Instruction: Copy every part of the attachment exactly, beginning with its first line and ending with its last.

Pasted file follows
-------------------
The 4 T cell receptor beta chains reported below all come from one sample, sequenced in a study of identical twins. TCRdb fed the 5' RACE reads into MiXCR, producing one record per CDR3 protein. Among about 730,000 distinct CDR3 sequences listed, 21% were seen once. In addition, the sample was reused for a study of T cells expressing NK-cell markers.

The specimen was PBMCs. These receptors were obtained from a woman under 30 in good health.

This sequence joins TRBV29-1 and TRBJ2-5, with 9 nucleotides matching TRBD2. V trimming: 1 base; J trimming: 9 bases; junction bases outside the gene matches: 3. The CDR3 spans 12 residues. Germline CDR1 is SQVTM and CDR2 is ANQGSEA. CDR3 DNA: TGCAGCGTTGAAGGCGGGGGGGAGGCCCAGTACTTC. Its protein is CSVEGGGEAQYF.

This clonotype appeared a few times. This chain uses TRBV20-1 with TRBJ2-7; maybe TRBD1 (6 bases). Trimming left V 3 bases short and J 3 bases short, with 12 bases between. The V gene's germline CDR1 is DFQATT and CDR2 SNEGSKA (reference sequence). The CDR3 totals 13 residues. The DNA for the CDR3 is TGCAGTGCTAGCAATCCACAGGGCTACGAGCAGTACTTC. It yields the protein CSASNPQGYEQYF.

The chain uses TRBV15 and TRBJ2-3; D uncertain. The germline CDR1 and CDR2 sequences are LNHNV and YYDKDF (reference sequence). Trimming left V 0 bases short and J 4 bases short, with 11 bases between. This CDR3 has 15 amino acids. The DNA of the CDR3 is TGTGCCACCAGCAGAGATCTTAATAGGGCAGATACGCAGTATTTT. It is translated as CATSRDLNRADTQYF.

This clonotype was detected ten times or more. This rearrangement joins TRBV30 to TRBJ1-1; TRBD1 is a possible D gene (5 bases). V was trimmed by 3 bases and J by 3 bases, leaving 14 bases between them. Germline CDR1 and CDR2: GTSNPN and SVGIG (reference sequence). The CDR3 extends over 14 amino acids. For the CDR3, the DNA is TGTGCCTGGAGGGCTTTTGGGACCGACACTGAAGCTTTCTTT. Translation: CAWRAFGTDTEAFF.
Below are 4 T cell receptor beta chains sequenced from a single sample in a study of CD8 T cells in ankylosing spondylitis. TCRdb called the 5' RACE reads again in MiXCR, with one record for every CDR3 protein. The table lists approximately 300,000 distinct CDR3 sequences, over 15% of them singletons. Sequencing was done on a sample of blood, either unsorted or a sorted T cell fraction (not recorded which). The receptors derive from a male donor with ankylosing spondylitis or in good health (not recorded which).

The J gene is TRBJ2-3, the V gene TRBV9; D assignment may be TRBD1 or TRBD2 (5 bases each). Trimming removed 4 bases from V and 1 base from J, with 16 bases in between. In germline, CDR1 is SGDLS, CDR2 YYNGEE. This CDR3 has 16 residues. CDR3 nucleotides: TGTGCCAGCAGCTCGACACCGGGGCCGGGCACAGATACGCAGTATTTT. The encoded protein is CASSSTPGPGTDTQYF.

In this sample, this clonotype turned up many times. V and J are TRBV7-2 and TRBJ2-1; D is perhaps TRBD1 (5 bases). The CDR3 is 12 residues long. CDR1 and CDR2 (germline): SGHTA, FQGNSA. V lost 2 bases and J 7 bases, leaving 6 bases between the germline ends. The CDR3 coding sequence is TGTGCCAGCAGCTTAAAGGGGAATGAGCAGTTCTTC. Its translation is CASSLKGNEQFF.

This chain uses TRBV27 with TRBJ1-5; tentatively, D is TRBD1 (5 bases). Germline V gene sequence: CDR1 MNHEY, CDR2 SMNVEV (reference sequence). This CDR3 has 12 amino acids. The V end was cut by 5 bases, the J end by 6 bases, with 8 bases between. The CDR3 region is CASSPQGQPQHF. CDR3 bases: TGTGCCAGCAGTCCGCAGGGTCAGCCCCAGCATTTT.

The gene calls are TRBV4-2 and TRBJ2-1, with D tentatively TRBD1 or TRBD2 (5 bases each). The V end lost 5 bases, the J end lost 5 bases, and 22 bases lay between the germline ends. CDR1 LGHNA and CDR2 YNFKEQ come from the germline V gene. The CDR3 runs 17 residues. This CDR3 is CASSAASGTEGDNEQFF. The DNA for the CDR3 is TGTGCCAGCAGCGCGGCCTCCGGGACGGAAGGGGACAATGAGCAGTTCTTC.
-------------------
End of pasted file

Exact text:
The 4 T cell receptor beta chains reported below all come from one sample, sequenced in a study of identical twins. TCRdb fed the 5' RACE reads into MiXCR, producing one record per CDR3 protein. Among about 730,000 distinct CDR3 sequences listed, 21% were seen once. In addition, the sample was reused for a study of T cells expressing NK-cell markers.

The specimen was PBMCs. These receptors were obtained from a woman under 30 in good health.

This sequence joins TRBV29-1 and TRBJ2-5, with 9 nucleotides matching TRBD2. V trimming: 1 base; J trimming: 9 bases; junction bases outside the gene matches: 3. The CDR3 spans 12 residues. Germline CDR1 is SQVTM and CDR2 is ANQGSEA. CDR3 DNA: TGCAGCGTTGAAGGCGGGGGGGAGGCCCAGTACTTC. Its protein is CSVEGGGEAQYF.

This clonotype appeared a few times. This chain uses TRBV20-1 with TRBJ2-7; maybe TRBD1 (6 bases). Trimming left V 3 bases short and J 3 bases short, with 12 bases between. The V gene's germline CDR1 is DFQATT and CDR2 SNEGSKA (reference sequence). The CDR3 totals 13 residues. The DNA for the CDR3 is TGCAGTGCTAGCAATCCACAGGGCTACGAGCAGTACTTC. It yields the protein CSASNPQGYEQYF.

The chain uses TRBV15 and TRBJ2-3; D uncertain. The germline CDR1 and CDR2 sequences are LNHNV and YYDKDF (reference sequence). Trimming left V 0 bases short and J 4 bases short, with 11 bases between. This CDR3 has 15 amino acids. The DNA of the CDR3 is TGTGCCACCAGCAGAGATCTTAATAGGGCAGATACGCAGTATTTT. It is translated as CATSRDLNRADTQYF.

This clonotype was detected ten times or more. This rearrangement joins TRBV30 to TRBJ1-1; TRBD1 is a possible D gene (5 bases). V was trimmed by 3 bases and J by 3 bases, leaving 14 bases between them. Germline CDR1 and CDR2: GTSNPN and SVGIG (reference sequence). The CDR3 extends over 14 amino acids. For the CDR3, the DNA is TGTGCCTGGAGGGCTTTTGGGACCGACACTGAAGCTTTCTTT. Translation: CAWRAFGTDTEAFF.
Below are 4 T cell receptor beta chains sequenced from a single sample in a study of CD8 T cells in ankylosing spondylitis. TCRdb called the 5' RACE reads again in MiXCR, with one record for every CDR3 protein. The table lists approximately 300,000 distinct CDR3 sequences, over 15% of them singletons. Sequencing was done on a sample of blood, either unsorted or a sorted T cell fraction (not recorded which). The receptors derive from a male donor with ankylosing spondylitis or in good health (not recorded which).

The J gene is TRBJ2-3, the V gene TRBV9; D assignment may be TRBD1 or TRBD2 (5 bases each). Trimming removed 4 bases from V and 1 base from J, with 16 bases in between. In germline, CDR1 is SGDLS, CDR2 YYNGEE. This CDR3 has 16 residues. CDR3 nucleotides: TGTGCCAGCAGCTCGACACCGGGGCCGGGCACAGATACGCAGTATTTT. The encoded protein is CASSSTPGPGTDTQYF.

In this sample, this clonotype turned up many times. V and J are TRBV7-2 and TRBJ2-1; D is perhaps TRBD1 (5 bases). The CDR3 is 12 residues long. CDR1 and CDR2 (germline): SGHTA, FQGNSA. V lost 2 bases and J 7 bases, leaving 6 bases between the germline ends. The CDR3 coding sequence is TGTGCCAGCAGCTTAAAGGGGAATGAGCAGTTCTTC. Its translation is CASSLKGNEQFF.

This chain uses TRBV27 with TRBJ1-5; tentatively, D is TRBD1 (5 bases). Germline V gene sequence: CDR1 MNHEY, CDR2 SMNVEV (reference sequence). This CDR3 has 12 amino acids. The V end was cut by 5 bases, the J end by 6 bases, with 8 bases between. The CDR3 region is CASSPQGQPQHF. CDR3 bases: TGTGCCAGCAGTCCGCAGGGTCAGCCCCAGCATTTT.

The gene calls are TRBV4-2 and TRBJ2-1, with D tentatively TRBD1 or TRBD2 (5 bases each). The V end lost 5 bases, the J end lost 5 bases, and 22 bases lay between the germline ends. CDR1 LGHNA and CDR2 YNFKEQ come from the germline V gene. The CDR3 runs 17 residues. This CDR3 is CASSAASGTEGDNEQFF. The DNA for the CDR3 is TGTGCCAGCAGCGCGGCCTCCGGGACGGAAGGGGACAATGAGCAGTTCTTC.